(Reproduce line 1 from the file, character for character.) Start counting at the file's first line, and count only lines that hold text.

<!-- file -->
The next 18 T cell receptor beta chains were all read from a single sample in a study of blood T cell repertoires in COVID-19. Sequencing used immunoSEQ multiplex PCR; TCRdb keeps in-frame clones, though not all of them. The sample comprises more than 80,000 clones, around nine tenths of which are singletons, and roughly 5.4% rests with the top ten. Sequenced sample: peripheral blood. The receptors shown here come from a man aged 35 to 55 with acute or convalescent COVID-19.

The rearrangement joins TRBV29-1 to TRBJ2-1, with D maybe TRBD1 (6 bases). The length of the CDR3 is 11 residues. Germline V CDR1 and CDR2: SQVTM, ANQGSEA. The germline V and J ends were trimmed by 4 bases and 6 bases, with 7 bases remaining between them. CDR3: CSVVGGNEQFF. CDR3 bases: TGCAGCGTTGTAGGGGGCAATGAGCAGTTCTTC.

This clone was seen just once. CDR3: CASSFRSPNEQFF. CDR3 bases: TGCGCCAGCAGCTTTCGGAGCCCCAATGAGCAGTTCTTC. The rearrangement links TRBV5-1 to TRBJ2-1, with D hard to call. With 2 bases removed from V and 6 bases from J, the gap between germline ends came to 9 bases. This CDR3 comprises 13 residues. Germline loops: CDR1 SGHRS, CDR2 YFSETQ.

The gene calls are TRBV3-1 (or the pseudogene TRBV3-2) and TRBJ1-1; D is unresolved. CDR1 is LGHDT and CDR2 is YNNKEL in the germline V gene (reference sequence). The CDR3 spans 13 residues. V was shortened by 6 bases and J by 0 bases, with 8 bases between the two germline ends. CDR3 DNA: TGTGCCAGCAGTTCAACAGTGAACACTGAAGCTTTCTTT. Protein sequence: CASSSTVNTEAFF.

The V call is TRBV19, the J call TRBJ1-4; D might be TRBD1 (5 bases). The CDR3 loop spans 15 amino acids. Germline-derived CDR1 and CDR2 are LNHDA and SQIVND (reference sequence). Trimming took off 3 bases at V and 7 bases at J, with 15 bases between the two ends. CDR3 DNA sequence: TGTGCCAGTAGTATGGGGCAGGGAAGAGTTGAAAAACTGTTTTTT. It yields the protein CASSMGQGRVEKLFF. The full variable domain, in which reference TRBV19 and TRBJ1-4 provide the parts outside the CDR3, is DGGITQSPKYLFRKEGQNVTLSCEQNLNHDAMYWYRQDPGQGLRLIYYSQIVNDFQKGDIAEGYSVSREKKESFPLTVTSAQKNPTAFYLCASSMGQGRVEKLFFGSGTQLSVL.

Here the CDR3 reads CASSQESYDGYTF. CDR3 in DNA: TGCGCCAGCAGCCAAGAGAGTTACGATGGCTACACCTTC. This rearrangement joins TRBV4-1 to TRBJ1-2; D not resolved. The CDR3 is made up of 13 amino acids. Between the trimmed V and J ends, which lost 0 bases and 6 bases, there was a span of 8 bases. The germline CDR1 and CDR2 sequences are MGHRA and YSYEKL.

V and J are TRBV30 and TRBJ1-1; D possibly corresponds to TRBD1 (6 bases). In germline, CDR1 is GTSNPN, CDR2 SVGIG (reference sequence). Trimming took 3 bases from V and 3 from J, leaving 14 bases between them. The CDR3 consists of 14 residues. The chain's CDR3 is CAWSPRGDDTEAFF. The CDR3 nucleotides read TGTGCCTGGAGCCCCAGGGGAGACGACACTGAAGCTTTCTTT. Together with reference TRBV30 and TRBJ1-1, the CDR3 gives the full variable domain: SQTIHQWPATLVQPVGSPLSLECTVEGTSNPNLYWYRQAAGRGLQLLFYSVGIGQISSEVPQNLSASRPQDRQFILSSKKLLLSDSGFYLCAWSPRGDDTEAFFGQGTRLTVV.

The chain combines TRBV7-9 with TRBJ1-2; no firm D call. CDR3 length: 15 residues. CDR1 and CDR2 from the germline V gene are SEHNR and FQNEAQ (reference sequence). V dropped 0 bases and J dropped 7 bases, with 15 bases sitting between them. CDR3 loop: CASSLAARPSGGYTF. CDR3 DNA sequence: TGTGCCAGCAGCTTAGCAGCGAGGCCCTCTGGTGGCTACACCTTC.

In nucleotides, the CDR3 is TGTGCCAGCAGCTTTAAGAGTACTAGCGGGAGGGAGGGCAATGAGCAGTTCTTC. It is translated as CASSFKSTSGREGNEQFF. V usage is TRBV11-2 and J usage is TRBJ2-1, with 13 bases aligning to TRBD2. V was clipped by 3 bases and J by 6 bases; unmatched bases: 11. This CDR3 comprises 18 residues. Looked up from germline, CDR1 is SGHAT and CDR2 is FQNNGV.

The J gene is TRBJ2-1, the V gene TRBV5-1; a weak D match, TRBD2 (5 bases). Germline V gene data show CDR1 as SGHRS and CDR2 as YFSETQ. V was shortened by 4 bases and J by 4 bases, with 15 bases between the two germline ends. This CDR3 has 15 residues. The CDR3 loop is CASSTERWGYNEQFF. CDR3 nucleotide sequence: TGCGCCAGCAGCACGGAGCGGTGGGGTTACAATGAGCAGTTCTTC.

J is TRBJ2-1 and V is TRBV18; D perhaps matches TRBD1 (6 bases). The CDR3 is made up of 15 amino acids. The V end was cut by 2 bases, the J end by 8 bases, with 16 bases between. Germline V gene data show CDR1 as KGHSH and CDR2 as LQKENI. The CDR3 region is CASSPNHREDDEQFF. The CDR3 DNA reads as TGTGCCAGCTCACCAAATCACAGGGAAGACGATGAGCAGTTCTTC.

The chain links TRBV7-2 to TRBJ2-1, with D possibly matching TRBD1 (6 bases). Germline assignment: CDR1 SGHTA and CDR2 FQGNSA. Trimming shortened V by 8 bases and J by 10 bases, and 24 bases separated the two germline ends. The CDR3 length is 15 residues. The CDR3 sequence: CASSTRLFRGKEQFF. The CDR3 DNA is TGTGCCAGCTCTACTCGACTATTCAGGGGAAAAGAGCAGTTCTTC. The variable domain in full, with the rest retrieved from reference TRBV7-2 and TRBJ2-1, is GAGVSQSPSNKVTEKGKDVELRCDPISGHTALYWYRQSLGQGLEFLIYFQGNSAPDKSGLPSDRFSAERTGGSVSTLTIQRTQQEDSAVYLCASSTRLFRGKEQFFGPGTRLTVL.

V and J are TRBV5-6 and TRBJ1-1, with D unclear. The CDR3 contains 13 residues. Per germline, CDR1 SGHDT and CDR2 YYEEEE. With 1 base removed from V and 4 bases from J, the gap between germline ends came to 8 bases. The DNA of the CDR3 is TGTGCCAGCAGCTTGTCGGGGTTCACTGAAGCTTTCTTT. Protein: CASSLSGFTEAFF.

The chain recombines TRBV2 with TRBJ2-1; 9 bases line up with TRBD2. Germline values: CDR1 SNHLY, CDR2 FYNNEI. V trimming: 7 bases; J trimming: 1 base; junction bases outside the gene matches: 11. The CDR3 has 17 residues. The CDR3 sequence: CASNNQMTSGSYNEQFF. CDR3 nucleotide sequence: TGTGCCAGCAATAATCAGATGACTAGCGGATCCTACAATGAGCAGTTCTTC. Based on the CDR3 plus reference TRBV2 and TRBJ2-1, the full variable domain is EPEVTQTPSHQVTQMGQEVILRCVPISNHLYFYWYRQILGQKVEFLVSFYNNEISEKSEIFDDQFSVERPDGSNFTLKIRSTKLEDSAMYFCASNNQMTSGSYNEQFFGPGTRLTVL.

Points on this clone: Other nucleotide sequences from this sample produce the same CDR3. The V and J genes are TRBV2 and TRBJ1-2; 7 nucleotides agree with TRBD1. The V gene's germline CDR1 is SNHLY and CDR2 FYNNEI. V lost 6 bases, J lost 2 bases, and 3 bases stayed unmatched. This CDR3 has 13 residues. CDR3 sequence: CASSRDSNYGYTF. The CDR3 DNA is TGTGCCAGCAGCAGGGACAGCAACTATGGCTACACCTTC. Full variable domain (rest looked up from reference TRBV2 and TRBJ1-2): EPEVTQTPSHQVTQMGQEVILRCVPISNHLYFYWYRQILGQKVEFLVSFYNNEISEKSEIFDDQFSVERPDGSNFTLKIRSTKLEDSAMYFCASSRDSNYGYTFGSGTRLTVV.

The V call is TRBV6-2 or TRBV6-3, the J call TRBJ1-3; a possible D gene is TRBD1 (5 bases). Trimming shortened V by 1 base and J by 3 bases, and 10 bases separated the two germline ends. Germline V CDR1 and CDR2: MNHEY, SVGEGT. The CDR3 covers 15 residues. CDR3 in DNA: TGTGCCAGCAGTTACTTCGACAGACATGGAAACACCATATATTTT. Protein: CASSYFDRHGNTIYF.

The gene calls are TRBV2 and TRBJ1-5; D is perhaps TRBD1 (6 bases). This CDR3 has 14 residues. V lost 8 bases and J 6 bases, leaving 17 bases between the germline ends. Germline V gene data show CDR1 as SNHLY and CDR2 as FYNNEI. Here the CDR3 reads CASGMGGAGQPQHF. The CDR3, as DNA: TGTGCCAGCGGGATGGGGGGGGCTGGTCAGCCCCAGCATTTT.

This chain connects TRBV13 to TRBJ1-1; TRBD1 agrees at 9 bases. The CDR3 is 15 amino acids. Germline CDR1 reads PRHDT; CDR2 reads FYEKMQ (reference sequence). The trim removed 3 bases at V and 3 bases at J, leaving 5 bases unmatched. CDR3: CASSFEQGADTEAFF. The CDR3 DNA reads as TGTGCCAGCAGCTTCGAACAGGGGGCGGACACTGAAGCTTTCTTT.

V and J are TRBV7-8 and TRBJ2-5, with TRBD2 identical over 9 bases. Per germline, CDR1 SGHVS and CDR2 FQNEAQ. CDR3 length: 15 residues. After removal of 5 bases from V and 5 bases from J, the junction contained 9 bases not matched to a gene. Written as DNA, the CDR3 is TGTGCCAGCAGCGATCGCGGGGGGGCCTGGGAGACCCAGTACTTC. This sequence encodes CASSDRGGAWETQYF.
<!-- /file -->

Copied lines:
The next 18 T cell receptor beta chains were all read from a single sample in a study of blood T cell repertoires in COVID-19. Sequencing used immunoSEQ multiplex PCR; TCRdb keeps in-frame clones, though not all of them. The sample comprises more than 80,000 clones, around nine tenths of which are singletons, and roughly 5.4% rests with the top ten. Sequenced sample: peripheral blood. The receptors shown here come from a man aged 35 to 55 with acute or convalescent COVID-19.